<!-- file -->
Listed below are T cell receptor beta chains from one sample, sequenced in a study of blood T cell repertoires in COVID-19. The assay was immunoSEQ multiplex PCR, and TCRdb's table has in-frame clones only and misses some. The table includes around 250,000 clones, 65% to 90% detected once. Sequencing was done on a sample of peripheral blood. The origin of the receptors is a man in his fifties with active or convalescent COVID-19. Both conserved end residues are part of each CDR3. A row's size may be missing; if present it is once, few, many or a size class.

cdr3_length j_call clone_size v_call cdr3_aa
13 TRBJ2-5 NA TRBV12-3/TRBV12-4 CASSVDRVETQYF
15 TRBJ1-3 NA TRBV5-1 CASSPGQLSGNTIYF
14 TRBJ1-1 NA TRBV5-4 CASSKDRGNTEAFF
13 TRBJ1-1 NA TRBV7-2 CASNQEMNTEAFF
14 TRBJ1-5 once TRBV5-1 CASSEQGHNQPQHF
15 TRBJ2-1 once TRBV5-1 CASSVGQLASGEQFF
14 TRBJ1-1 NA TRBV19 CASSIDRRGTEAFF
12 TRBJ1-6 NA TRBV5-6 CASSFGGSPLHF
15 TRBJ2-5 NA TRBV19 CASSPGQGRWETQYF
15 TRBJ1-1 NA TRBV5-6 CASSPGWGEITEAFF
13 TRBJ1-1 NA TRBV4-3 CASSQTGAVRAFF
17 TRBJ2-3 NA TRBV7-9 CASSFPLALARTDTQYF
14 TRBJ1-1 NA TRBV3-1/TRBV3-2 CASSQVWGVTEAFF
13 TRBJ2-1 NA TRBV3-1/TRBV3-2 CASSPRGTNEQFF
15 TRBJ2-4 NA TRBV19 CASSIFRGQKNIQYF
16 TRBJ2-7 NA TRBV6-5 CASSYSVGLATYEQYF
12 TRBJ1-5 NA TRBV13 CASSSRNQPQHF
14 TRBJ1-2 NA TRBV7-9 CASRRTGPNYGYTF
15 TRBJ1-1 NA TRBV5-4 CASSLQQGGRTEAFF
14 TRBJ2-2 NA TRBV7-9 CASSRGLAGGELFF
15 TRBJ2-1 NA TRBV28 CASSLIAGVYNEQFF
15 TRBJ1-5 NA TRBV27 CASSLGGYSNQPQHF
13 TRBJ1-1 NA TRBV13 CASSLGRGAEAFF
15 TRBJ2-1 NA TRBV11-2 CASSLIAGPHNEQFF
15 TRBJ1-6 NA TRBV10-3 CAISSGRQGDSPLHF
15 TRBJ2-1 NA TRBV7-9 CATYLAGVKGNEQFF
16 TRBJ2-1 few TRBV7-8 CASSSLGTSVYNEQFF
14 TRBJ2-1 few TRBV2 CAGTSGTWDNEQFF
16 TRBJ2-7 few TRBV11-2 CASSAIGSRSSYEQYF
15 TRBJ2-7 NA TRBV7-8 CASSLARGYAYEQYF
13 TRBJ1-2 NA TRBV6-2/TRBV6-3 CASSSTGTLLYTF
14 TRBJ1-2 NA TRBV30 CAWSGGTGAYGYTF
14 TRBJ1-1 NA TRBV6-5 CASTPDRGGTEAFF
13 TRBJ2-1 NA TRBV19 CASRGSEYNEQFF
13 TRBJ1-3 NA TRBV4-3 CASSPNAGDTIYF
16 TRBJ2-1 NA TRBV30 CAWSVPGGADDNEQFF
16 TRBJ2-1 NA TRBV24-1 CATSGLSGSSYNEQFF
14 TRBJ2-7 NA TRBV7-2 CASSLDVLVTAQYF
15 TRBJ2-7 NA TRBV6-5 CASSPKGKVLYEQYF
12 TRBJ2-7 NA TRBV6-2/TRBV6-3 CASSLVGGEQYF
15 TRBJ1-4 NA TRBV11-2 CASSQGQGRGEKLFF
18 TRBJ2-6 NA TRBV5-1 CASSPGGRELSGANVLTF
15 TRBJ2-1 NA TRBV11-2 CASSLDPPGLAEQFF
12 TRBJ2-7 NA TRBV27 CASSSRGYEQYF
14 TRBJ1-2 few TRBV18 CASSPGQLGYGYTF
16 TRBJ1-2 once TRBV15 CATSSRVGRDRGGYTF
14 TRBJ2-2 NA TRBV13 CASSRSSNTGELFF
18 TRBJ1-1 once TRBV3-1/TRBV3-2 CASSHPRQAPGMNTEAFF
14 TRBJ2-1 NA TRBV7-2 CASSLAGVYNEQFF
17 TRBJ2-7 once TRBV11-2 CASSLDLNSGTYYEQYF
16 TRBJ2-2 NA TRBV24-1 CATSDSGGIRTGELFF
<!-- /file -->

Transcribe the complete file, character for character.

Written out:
Listed below are T cell receptor beta chains from one sample, sequenced in a study of blood T cell repertoires in COVID-19. The assay was immunoSEQ multiplex PCR, and TCRdb's table has in-frame clones only and misses some. The table includes around 250,000 clones, 65% to 90% detected once. Sequencing was done on a sample of peripheral blood. The origin of the receptors is a man in his fifties with active or convalescent COVID-19. Both conserved end residues are part of each CDR3. A row's size may be missing; if present it is once, few, many or a size class.

cdr3_length j_call clone_size v_call cdr3_aa
13 TRBJ2-5 NA TRBV12-3/TRBV12-4 CASSVDRVETQYF
15 TRBJ1-3 NA TRBV5-1 CASSPGQLSGNTIYF
14 TRBJ1-1 NA TRBV5-4 CASSKDRGNTEAFF
13 TRBJ1-1 NA TRBV7-2 CASNQEMNTEAFF
14 TRBJ1-5 once TRBV5-1 CASSEQGHNQPQHF
15 TRBJ2-1 once TRBV5-1 CASSVGQLASGEQFF
14 TRBJ1-1 NA TRBV19 CASSIDRRGTEAFF
12 TRBJ1-6 NA TRBV5-6 CASSFGGSPLHF
15 TRBJ2-5 NA TRBV19 CASSPGQGRWETQYF
15 TRBJ1-1 NA TRBV5-6 CASSPGWGEITEAFF
13 TRBJ1-1 NA TRBV4-3 CASSQTGAVRAFF
17 TRBJ2-3 NA TRBV7-9 CASSFPLALARTDTQYF
14 TRBJ1-1 NA TRBV3-1/TRBV3-2 CASSQVWGVTEAFF
13 TRBJ2-1 NA TRBV3-1/TRBV3-2 CASSPRGTNEQFF
15 TRBJ2-4 NA TRBV19 CASSIFRGQKNIQYF
16 TRBJ2-7 NA TRBV6-5 CASSYSVGLATYEQYF
12 TRBJ1-5 NA TRBV13 CASSSRNQPQHF
14 TRBJ1-2 NA TRBV7-9 CASRRTGPNYGYTF
15 TRBJ1-1 NA TRBV5-4 CASSLQQGGRTEAFF
14 TRBJ2-2 NA TRBV7-9 CASSRGLAGGELFF
15 TRBJ2-1 NA TRBV28 CASSLIAGVYNEQFF
15 TRBJ1-5 NA TRBV27 CASSLGGYSNQPQHF
13 TRBJ1-1 NA TRBV13 CASSLGRGAEAFF
15 TRBJ2-1 NA TRBV11-2 CASSLIAGPHNEQFF
15 TRBJ1-6 NA TRBV10-3 CAISSGRQGDSPLHF
15 TRBJ2-1 NA TRBV7-9 CATYLAGVKGNEQFF
16 TRBJ2-1 few TRBV7-8 CASSSLGTSVYNEQFF
14 TRBJ2-1 few TRBV2 CAGTSGTWDNEQFF
16 TRBJ2-7 few TRBV11-2 CASSAIGSRSSYEQYF
15 TRBJ2-7 NA TRBV7-8 CASSLARGYAYEQYF
13 TRBJ1-2 NA TRBV6-2/TRBV6-3 CASSSTGTLLYTF
14 TRBJ1-2 NA TRBV30 CAWSGGTGAYGYTF
14 TRBJ1-1 NA TRBV6-5 CASTPDRGGTEAFF
13 TRBJ2-1 NA TRBV19 CASRGSEYNEQFF
13 TRBJ1-3 NA TRBV4-3 CASSPNAGDTIYF
16 TRBJ2-1 NA TRBV30 CAWSVPGGADDNEQFF
16 TRBJ2-1 NA TRBV24-1 CATSGLSGSSYNEQFF
14 TRBJ2-7 NA TRBV7-2 CASSLDVLVTAQYF
15 TRBJ2-7 NA TRBV6-5 CASSPKGKVLYEQYF
12 TRBJ2-7 NA TRBV6-2/TRBV6-3 CASSLVGGEQYF
15 TRBJ1-4 NA TRBV11-2 CASSQGQGRGEKLFF
18 TRBJ2-6 NA TRBV5-1 CASSPGGRELSGANVLTF
15 TRBJ2-1 NA TRBV11-2 CASSLDPPGLAEQFF
12 TRBJ2-7 NA TRBV27 CASSSRGYEQYF
14 TRBJ1-2 few TRBV18 CASSPGQLGYGYTF
16 TRBJ1-2 once TRBV15 CATSSRVGRDRGGYTF
14 TRBJ2-2 NA TRBV13 CASSRSSNTGELFF
18 TRBJ1-1 once TRBV3-1/TRBV3-2 CASSHPRQAPGMNTEAFF
14 TRBJ2-1 NA TRBV7-2 CASSLAGVYNEQFF
17 TRBJ2-7 once TRBV11-2 CASSLDLNSGTYYEQYF
16 TRBJ2-2 NA TRBV24-1 CATSDSGGIRTGELFF